How to Care for Your Christmas Cactus Indoors
Thanks to its colorful flowers that bloom in winter, the Christmas cactus (Schlumbergera x buckleyi) has become a cheery addition to many families' homes during this festive time of year. Though we tend to associate cacti with arid, desert-like conditions, the Christmas cactus originated in the tropical rainforests of Southeastern Brazil, and "prefer more humid environments than other cacti," says Christopher Satch, Plant Scientist at New York-based houseplant oasis The Sill.
With the correct conditions and care, you can keep this merry houseplant alive and blooming for years (and more holidays) to come.
What Is a Christmas Cactus?
Things can get confusing since there are three types of holiday cacti: Christmas, Thanksgiving, and Easter. Each type of cacti blooms around the holiday it's named after. Christmas cacti have hanging branches composed of flat green leaves and rounded teeth. They produce red, pink, white, or purple flowers that bloom at the ends of these branches (which may reach up to 3 feet!). Each flower—which is typically about 3 inches long—lasts for several days, though the entire flowering period typically spans about two weeks.
How to Care for a Christmas Cactus
Christmas cacti are relatively easy to grow, says Tanner Allen, Horticulturist and Product Development Manager at Westerlay Orchids, so long as you understand their basic needs.
The Christmas cactus has very specific lighting needs when it comes to blooming—more on that later—but for the best results, give the plant filtered sun. Allen says they prefer bright, indirect light. Place them "near a window, but not in direct light," he says.
Like many other plants in the cactus family, these blooming beauties do not like to have "wet feet" which is why you want to make sure you're using a soil that will allow them to dry out between waterings. Allen suggests a well-draining succulent and cacti soil mix.
Don't let the "cactus" part of this houseplant's name fool you: This species doesn't like to be quite as dry as some of its more arid cousins. Water when the top third of the soil feels dry. Allen says that you should reduce watering to initiate flowering in the fall.
If you want to give your Christmas cactus a boost, Allen says you can do so using any general liquid or granular fertilizer with a balanced NPK (nitrogen, phosphorus, and potassium) ratio. "Apply during the growing season, generally spring and summer," he says. According to Satch, you'll need to fertilize every two weeks during this active growth period.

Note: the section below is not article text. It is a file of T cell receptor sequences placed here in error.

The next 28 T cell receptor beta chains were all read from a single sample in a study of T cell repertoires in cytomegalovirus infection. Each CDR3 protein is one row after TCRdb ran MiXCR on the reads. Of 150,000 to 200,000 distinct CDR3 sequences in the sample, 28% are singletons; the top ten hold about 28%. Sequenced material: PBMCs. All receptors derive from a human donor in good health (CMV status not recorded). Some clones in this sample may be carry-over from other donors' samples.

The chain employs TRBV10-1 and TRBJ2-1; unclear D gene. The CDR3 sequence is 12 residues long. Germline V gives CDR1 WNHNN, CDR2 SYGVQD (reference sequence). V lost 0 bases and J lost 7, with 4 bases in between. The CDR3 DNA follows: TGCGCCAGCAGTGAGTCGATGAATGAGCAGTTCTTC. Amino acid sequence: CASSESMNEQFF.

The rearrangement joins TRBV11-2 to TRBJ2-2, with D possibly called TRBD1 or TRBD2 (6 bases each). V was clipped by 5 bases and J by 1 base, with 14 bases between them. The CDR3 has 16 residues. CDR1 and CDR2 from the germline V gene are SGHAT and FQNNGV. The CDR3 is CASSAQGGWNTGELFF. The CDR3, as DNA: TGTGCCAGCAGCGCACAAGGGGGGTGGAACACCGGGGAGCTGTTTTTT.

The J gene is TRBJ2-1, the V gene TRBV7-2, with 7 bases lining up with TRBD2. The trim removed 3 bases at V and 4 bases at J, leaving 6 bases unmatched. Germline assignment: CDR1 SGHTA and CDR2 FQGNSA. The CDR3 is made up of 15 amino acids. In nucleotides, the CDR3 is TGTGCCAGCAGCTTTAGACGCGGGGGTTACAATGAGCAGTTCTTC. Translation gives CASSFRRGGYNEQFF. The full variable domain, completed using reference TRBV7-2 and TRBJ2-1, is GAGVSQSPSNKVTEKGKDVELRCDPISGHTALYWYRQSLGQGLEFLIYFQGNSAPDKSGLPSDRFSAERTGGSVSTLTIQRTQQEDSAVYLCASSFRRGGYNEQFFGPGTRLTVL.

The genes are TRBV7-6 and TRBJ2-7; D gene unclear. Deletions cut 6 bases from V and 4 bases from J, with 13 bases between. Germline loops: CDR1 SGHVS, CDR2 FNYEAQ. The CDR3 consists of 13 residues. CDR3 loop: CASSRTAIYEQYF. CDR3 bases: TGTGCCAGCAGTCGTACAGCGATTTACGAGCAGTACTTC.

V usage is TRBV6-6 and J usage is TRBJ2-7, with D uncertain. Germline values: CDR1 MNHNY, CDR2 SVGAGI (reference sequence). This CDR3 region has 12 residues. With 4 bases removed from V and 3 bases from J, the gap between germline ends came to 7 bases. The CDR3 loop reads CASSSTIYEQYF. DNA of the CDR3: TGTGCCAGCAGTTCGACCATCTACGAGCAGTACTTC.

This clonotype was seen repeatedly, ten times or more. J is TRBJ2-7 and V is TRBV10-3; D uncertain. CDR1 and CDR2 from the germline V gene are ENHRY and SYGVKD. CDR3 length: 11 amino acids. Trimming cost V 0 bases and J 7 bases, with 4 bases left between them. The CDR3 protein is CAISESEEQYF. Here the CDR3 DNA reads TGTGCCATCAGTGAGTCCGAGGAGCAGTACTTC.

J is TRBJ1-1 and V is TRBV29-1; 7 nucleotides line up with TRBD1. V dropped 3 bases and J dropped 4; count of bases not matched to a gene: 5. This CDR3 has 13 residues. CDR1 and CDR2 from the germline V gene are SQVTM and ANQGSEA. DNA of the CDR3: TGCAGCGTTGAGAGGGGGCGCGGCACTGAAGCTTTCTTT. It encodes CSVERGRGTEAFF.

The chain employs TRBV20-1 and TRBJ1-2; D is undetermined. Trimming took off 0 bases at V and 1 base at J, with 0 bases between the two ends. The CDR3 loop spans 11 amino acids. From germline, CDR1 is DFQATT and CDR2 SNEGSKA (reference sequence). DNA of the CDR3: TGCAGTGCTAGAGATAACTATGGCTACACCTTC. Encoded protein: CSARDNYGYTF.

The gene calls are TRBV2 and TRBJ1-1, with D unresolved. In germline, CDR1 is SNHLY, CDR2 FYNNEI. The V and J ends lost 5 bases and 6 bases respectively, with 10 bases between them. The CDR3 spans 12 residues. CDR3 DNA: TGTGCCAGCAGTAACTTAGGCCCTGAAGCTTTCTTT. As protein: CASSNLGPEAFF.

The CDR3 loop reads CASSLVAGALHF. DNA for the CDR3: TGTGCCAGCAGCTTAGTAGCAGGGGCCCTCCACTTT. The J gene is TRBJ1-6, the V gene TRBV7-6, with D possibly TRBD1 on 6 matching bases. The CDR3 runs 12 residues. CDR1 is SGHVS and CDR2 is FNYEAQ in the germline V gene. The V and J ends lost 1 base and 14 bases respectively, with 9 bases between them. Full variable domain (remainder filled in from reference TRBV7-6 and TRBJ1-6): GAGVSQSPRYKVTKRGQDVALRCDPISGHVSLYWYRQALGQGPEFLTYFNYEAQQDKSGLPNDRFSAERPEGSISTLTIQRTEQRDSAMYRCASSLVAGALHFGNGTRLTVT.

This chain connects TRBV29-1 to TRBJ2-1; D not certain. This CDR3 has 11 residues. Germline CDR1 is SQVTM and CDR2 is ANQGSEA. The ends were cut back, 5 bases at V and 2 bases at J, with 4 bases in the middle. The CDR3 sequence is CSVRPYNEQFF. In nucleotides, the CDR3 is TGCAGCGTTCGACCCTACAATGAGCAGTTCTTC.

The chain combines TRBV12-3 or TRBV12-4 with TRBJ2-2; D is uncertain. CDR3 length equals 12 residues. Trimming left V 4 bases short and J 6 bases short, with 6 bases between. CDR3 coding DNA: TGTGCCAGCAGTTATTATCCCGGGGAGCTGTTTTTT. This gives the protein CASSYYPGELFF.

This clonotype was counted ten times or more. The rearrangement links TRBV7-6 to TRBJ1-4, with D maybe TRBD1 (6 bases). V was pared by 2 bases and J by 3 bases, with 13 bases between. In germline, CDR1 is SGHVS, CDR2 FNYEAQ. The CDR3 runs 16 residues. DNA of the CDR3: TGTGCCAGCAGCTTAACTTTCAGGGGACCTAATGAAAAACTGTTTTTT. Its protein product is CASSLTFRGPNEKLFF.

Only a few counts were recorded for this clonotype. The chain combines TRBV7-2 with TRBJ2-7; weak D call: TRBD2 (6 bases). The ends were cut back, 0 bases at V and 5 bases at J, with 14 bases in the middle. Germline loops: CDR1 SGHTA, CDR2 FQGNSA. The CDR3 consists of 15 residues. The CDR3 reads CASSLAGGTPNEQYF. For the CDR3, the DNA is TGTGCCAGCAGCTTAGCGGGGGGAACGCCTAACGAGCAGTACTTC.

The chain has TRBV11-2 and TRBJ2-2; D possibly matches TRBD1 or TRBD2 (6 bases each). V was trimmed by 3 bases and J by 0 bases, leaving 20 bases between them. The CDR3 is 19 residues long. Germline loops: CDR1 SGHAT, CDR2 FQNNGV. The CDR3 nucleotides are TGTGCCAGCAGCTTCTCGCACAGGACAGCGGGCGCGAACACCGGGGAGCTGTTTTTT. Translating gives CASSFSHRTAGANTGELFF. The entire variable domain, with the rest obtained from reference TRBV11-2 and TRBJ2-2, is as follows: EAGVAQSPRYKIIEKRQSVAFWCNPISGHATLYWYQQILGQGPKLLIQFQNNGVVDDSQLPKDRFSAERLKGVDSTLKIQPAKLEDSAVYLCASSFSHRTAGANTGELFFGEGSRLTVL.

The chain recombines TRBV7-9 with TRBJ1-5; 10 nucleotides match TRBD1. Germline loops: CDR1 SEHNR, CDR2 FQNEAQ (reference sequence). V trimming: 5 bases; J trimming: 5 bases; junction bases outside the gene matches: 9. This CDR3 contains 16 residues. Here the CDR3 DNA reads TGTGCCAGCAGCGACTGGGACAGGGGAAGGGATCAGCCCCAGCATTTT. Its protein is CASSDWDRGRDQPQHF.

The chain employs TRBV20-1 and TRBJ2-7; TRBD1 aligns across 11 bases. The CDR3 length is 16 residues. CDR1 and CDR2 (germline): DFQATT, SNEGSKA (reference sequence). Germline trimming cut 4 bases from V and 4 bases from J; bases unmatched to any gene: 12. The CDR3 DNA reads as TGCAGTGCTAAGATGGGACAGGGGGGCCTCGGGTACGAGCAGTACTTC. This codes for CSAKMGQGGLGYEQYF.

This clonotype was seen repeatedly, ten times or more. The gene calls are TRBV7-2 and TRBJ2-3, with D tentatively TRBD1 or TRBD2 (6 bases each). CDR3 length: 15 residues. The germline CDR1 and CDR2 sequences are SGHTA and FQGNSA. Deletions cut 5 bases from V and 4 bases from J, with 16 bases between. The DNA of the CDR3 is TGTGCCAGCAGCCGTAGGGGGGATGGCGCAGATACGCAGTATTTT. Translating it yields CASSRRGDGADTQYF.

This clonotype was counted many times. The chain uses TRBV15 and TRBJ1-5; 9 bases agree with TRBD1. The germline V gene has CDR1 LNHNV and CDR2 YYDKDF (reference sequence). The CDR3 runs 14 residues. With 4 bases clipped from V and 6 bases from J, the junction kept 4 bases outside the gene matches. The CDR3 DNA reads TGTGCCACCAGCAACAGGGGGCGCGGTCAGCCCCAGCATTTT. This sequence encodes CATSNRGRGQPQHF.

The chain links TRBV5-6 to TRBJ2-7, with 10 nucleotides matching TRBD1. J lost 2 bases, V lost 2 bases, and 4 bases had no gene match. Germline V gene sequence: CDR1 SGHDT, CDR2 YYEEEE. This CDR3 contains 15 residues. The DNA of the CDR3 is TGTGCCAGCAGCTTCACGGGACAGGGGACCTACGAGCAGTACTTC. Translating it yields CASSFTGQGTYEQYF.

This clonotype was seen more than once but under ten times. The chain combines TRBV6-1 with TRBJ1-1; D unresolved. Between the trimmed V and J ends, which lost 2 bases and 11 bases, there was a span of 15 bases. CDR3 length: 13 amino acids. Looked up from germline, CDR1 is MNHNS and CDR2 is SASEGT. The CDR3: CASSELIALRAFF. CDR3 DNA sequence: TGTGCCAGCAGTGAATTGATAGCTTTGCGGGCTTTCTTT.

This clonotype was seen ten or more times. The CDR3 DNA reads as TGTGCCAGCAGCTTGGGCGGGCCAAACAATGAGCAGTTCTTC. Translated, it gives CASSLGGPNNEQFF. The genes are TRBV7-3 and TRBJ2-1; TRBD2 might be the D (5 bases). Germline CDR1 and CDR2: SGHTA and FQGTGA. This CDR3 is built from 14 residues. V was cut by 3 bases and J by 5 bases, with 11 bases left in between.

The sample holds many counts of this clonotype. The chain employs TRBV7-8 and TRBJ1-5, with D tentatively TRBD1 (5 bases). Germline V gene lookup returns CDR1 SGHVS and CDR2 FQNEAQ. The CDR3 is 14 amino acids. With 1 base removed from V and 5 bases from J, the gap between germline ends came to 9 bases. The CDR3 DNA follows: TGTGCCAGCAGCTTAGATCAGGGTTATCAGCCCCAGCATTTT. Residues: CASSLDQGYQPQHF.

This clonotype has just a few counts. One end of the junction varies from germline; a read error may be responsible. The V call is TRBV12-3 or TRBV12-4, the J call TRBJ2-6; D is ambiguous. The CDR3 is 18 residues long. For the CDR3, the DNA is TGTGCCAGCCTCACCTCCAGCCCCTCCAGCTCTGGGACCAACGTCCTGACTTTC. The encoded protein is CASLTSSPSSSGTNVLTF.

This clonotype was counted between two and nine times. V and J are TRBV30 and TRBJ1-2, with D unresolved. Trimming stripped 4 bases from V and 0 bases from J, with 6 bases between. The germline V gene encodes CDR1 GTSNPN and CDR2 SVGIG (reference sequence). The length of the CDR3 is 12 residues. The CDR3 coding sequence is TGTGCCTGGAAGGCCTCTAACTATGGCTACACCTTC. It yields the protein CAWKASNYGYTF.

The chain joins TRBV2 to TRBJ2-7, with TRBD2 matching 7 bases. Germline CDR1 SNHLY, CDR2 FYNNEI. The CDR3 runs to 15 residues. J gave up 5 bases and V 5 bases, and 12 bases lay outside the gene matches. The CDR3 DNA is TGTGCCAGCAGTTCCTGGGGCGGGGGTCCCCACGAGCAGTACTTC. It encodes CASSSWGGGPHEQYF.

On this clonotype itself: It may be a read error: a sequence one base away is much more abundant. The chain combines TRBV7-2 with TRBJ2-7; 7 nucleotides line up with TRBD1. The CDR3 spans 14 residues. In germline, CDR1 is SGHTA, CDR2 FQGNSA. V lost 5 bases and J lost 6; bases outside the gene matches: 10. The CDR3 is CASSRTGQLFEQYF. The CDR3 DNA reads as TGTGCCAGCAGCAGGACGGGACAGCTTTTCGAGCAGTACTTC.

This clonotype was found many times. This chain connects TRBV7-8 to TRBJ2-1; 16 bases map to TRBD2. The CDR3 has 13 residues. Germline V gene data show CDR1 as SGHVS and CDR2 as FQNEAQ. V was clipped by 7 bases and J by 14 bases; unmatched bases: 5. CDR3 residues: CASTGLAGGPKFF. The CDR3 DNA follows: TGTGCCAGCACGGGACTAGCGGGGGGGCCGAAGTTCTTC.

While these plants tend to put on their best show in the winter, they don't like to get too chilly. Allen says your Christmas cactus prefers temperatures that range between 60 and 70 degrees Fahrenheit, but that it can tolerate temperatures as low as 50 degrees. And if your home is particularly dry, place a shallow bowl of water nearby to help humidify the air—Christmas cacti like it balmy.
How to Force a Christmas Cactus to Bloom
In order for those stunning flowers to appear, your cactus needs the right conditions. This includes short days and long, dark nights. Six to eight weeks before Christmas, place your cactus in a completely dark area (like the garage or basement, where house lights won't be on) for 12 hours each night—then carry it to a sunny spot to expose it to 10 hours of daylight.
If for some reason buds don't form, Satch recommends moving your plant closer to a window, as this is your plant's way of telling you that its daytime light isn't bright enough.
How to Propagate a Christmas Cactus
The only thing better than one Christmas cactus is two (or more), and the good news is that these plants are super easy to propagate. Just trim three to four segments and plant them in a small pot, ideally with some soil taken from the parent plant. Care for the segment the same as you would a mature plant and they'll root fairly quickly (in about four to six weeks). The best time to propagate is in the spring.
Pests and Diseases to Watch For
Unfortunately, you're not the only one who loves seeing a Christmas cactus in your home. According to Zackary DeAngelis, CEO and founder of Pest Pointers LLC, mealybugs can be a major nuisance for this plant. "Mealybugs can suck the nutrients from Christmas cactus and produce a sugary substance called honeydew, which can lead to an increase of ants inside the home that target the plant," he says. "Plus, the production of honeydew can lead to sooty mold on your Christmas cactus, which leaves a black, unsightly residue on the plant over time." Spider mites are common on Christmas cacti too.
How to Remove Pests from Christmas Cacti
To avoid these issues, DeAngelis suggests routinely checking your Christmas cactus for signs of mealybugs and other common indoor plant pests, such as spider mites. "Mealybugs can be identified by their powered wax outer layer," DeAngelis says. "Spider mites, which are common on indoor succulents, can be identified by a very small webbing that will extend around the edges of the cactus."
If you happen to find either of these pests invading your home, you can quickly tackle them using an insecticidal soap spray, which DeAngelis says will help to control and eliminate the insects on contact.